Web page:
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Dropbox adds support for U2F security keys

Dropbox announced it is strengthening login options with support for universal 2nd factor (U2F) security keys with the aim of making two-step verification faster and easier.

Two-factor authentication is a good start, but Dropbox wants to give users an option to avoid pitfalls of software-only...

two-step verification with support for USB security keys.

Dropbox has announced support for universal 2nd factor (U2F) security keys, which it says will make logins faster and security stronger. According to Dropbox, sophisticated attackers can create phishing schemes that lure users into entering both a password and verification code, but the use of a U2F security key will avoid that risk.

When logging into Dropbox, instead of entering a six-digit code, users will be prompted to insert the key into a USB port. The keys will have additional cryptographic communication to ensure that it can only be used when signing in at the verified Dropbox Web site.

Dropbox will support security keys that use the FIDO U2F open standard, which is the same standard Google uses for its two-factor USB key support. The limitation is that U2F support through dropbox.com is only supported in the Google Chrome browser right now.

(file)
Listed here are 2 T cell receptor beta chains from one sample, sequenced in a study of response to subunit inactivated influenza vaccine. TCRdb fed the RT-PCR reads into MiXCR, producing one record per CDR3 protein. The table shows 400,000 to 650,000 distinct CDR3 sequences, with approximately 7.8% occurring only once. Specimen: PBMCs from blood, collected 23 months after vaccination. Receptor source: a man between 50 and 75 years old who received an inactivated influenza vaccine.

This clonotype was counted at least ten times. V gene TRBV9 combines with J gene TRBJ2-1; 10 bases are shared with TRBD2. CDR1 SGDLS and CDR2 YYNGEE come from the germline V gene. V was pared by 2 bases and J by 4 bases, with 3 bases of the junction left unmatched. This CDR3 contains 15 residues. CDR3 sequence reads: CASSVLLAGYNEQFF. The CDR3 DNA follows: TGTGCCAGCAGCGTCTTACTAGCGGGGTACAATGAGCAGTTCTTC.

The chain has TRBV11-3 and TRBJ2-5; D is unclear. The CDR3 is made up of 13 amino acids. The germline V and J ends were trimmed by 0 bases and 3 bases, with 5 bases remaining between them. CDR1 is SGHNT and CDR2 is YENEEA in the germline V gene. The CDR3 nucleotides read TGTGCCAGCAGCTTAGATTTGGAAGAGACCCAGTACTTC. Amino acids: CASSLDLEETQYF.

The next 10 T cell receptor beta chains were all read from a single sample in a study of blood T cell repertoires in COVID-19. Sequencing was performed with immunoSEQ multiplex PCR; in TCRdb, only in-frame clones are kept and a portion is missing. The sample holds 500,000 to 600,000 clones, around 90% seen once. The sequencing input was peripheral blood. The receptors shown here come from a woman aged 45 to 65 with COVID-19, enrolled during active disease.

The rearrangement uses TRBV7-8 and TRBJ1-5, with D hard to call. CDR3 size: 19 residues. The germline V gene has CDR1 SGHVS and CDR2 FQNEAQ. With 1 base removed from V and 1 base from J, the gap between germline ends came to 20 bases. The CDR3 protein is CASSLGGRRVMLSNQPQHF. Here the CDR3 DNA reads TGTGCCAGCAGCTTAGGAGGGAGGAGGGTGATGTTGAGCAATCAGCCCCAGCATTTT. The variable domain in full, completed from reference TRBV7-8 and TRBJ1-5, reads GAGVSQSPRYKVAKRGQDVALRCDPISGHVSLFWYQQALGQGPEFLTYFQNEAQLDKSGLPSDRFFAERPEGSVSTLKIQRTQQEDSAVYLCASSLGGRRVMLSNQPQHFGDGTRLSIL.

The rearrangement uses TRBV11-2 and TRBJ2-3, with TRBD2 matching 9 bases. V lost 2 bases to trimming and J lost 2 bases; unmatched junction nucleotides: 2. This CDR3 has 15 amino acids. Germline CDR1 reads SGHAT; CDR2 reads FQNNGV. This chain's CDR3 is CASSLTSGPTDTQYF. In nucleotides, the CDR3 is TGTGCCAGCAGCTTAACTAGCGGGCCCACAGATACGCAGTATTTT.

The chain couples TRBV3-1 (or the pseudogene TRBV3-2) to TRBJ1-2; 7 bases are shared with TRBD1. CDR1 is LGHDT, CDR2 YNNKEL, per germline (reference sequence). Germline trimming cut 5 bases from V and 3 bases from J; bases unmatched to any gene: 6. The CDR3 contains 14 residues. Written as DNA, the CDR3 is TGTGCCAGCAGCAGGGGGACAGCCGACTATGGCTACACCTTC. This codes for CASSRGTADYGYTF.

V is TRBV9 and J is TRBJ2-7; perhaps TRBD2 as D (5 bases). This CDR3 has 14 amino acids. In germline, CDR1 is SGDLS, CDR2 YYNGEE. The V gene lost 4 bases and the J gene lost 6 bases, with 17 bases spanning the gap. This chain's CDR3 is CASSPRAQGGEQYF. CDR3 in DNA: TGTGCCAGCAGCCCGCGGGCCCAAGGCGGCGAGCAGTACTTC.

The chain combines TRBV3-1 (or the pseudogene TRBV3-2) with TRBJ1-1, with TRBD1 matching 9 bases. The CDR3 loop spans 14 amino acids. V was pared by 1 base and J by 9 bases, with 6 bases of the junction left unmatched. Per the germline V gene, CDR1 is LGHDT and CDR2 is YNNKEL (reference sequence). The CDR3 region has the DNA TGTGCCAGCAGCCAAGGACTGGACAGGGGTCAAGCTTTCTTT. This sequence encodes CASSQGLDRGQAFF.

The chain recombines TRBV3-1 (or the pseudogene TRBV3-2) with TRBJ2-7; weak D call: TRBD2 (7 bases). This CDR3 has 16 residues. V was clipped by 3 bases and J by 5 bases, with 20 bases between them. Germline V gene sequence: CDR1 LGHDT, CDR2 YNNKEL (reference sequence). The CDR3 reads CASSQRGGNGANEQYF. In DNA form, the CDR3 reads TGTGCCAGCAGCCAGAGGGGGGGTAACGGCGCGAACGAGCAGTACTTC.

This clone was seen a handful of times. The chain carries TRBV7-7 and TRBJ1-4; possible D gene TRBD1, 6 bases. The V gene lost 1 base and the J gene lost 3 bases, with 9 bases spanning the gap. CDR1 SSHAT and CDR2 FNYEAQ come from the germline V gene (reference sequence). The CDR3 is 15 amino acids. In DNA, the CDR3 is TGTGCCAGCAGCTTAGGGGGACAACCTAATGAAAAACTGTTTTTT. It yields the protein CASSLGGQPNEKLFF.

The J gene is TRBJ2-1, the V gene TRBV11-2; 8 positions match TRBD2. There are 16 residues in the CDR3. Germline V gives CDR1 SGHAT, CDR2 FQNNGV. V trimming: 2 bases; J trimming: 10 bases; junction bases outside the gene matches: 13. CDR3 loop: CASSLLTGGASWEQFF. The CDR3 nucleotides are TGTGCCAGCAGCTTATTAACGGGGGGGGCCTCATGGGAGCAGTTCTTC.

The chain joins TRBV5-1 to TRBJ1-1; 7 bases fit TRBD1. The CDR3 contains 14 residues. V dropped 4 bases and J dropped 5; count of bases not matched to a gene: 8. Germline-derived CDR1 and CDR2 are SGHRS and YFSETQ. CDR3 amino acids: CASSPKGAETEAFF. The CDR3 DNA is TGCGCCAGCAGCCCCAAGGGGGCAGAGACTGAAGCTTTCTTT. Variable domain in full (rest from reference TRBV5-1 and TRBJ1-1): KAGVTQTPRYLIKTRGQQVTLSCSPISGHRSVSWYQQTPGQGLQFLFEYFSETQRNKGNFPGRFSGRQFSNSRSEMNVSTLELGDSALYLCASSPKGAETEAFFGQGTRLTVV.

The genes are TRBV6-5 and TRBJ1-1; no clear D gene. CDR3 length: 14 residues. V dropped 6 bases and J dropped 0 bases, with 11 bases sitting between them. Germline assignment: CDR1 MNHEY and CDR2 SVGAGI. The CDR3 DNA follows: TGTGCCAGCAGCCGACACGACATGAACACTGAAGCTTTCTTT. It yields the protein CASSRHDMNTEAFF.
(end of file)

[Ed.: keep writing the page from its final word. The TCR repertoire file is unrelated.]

Next Steps

Why Fast Identity Online Alliance backs multi-factor authentication

Learn more about FIDO Alliance authentication certification standards

Find out why two-step verification and two-factor authentication are synonymous

 

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Does your organization allow use of Dropbox? If not, would U2F security key support change your stance?
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We do not encourage the use of DropBox, although I suspect that some people use it as a form of shadow IT. At this point we have been using Box long enough that, barring significant issues, it is not feasible to move everything to another system and retrain the organization.
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Mostly yes, but "allowed" or not, Dropbox is being used. We've tried to limit any sensitive materials, but after several years of use there have been no problems. So adoption has become more extensive. Better security would certainly move things along even faster.
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